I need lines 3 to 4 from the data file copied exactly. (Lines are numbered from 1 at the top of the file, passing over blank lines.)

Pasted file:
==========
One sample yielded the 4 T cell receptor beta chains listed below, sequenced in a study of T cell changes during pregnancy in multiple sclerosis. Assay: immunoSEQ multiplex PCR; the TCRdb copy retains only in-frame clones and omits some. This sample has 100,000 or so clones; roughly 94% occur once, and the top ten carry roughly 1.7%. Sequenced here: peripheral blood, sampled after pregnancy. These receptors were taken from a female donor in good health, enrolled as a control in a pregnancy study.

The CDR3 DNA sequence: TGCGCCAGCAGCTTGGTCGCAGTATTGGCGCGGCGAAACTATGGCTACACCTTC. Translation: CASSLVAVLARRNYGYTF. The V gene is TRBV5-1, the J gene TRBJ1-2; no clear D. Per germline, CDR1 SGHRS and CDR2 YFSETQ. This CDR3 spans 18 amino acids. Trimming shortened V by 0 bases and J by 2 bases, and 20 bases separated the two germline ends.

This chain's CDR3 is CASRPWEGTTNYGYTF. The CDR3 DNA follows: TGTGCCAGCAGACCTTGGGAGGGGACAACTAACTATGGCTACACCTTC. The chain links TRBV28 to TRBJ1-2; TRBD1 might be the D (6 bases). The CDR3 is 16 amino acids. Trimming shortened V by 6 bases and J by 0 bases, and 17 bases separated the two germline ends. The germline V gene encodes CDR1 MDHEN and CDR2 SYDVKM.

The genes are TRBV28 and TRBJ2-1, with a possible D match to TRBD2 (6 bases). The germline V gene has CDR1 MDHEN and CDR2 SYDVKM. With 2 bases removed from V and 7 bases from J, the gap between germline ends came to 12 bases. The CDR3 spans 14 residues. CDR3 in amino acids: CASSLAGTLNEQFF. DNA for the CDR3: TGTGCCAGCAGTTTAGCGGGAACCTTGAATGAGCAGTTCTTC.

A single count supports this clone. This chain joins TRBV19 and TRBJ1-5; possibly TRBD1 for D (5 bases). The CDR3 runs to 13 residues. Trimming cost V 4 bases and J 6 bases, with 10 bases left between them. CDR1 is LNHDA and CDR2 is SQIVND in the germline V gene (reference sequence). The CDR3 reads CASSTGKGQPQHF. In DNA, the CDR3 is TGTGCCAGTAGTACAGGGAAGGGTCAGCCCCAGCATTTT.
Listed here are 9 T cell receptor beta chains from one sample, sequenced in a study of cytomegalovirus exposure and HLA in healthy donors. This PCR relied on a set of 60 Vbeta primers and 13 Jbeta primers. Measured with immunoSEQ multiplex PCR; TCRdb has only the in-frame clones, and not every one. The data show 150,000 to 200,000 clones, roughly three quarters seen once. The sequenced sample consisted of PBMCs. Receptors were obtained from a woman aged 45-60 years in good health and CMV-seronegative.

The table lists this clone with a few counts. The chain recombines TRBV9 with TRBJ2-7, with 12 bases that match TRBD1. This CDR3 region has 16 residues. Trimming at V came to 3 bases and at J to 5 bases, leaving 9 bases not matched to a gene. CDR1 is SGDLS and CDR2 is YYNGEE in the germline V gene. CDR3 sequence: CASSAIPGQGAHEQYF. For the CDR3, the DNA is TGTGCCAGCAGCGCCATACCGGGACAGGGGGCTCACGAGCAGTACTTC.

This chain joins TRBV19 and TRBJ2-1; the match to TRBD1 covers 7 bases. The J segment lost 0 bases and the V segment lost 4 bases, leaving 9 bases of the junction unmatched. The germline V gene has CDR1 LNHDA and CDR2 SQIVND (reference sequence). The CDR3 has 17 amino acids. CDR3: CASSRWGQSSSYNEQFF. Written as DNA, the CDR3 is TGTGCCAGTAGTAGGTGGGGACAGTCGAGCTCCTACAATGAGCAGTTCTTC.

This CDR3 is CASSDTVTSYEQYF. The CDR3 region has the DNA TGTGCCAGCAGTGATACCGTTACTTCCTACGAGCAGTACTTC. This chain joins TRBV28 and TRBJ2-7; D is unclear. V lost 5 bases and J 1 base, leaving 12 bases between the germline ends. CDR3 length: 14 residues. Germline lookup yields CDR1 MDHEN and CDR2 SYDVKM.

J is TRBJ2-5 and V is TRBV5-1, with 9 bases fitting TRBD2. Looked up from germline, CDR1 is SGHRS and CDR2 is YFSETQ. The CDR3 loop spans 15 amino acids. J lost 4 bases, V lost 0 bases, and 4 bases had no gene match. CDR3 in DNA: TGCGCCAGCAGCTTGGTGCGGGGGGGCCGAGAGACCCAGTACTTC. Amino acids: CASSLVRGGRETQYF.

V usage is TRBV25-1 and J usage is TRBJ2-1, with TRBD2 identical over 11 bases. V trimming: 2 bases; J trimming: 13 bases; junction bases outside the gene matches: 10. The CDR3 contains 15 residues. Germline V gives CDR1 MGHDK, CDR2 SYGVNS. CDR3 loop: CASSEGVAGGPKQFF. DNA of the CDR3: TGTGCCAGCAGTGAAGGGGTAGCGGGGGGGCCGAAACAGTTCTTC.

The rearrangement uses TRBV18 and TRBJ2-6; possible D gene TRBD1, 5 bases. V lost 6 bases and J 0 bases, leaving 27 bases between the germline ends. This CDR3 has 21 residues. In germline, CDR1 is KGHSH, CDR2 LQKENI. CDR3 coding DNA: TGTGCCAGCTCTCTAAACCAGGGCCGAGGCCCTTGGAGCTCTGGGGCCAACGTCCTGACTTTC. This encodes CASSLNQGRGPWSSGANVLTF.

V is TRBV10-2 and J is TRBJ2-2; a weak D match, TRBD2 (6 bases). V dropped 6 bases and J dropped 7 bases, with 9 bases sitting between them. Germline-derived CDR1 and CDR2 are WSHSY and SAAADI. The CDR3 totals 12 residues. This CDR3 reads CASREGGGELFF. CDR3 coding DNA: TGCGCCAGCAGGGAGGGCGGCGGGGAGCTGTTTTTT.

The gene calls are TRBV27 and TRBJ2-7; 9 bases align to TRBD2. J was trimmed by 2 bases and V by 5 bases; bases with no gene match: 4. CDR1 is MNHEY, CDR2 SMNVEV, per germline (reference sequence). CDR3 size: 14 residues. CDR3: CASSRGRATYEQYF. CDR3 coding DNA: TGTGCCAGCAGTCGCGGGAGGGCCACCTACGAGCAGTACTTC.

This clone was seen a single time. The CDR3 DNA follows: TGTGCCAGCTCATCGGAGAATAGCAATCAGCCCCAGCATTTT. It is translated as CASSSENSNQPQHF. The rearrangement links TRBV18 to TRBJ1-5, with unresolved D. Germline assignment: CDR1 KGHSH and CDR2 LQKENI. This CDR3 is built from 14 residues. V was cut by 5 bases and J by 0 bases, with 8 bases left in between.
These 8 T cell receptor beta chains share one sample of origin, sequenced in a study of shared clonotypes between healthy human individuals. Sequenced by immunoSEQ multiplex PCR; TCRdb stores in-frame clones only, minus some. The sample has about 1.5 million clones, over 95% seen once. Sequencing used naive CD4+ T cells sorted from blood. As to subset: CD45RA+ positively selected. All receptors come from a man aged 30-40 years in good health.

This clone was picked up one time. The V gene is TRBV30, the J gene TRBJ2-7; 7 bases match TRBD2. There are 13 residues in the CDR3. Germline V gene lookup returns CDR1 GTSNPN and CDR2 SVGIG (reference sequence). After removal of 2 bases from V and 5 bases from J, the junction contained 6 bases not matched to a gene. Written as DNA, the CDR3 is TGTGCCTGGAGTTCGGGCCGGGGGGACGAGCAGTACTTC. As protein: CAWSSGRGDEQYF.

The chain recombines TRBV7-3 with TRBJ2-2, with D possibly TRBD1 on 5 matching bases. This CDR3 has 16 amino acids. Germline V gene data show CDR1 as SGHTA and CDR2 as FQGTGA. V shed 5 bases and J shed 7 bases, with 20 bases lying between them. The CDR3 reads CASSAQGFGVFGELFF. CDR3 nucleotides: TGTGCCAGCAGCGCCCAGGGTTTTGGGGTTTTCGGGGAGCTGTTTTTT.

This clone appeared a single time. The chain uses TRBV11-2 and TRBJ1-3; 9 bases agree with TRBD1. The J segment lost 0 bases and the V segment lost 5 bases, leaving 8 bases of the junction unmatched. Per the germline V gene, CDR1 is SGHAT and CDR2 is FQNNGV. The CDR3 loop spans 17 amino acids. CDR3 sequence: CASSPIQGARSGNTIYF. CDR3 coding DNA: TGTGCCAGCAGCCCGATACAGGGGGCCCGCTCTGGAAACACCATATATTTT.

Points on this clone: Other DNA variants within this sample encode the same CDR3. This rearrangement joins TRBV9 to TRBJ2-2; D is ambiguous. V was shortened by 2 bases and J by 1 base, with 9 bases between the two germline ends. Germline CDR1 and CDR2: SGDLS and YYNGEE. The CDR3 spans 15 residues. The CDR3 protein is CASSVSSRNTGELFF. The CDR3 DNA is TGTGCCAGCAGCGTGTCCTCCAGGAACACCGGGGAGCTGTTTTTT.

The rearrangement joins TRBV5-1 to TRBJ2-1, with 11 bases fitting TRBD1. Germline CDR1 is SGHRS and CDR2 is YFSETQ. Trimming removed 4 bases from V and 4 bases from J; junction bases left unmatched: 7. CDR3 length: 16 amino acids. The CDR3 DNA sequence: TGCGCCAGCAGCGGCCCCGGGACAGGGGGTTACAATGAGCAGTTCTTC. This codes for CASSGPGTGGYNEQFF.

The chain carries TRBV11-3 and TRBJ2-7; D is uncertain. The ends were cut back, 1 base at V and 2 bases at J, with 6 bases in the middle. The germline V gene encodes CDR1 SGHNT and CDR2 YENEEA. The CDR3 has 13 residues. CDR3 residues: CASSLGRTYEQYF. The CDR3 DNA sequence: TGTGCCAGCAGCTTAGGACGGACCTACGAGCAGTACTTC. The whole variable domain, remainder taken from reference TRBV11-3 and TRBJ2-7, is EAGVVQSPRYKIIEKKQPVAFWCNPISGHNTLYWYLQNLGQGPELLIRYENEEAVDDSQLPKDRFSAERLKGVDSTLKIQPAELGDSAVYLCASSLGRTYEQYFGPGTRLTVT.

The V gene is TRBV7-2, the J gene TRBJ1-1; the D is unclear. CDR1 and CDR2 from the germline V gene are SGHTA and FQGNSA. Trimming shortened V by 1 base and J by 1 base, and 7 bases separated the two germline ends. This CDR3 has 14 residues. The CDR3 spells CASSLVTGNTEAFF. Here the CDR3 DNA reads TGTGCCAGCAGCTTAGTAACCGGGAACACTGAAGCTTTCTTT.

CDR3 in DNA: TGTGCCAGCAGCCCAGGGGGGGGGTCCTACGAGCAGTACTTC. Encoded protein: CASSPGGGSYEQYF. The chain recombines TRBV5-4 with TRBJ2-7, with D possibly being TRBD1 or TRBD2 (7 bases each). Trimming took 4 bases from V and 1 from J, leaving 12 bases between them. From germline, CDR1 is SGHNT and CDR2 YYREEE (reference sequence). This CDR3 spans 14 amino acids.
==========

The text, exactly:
This chain's CDR3 is CASRPWEGTTNYGYTF. The CDR3 DNA follows: TGTGCCAGCAGACCTTGGGAGGGGACAACTAACTATGGCTACACCTTC. The chain links TRBV28 to TRBJ1-2; TRBD1 might be the D (6 bases). The CDR3 is 16 amino acids. Trimming shortened V by 6 bases and J by 0 bases, and 17 bases separated the two germline ends. The germline V gene encodes CDR1 MDHEN and CDR2 SYDVKM.

The genes are TRBV28 and TRBJ2-1, with a possible D match to TRBD2 (6 bases). The germline V gene has CDR1 MDHEN and CDR2 SYDVKM. With 2 bases removed from V and 7 bases from J, the gap between germline ends came to 12 bases. The CDR3 spans 14 residues. CDR3 in amino acids: CASSLAGTLNEQFF. DNA for the CDR3: TGTGCCAGCAGTTTAGCGGGAACCTTGAATGAGCAGTTCTTC.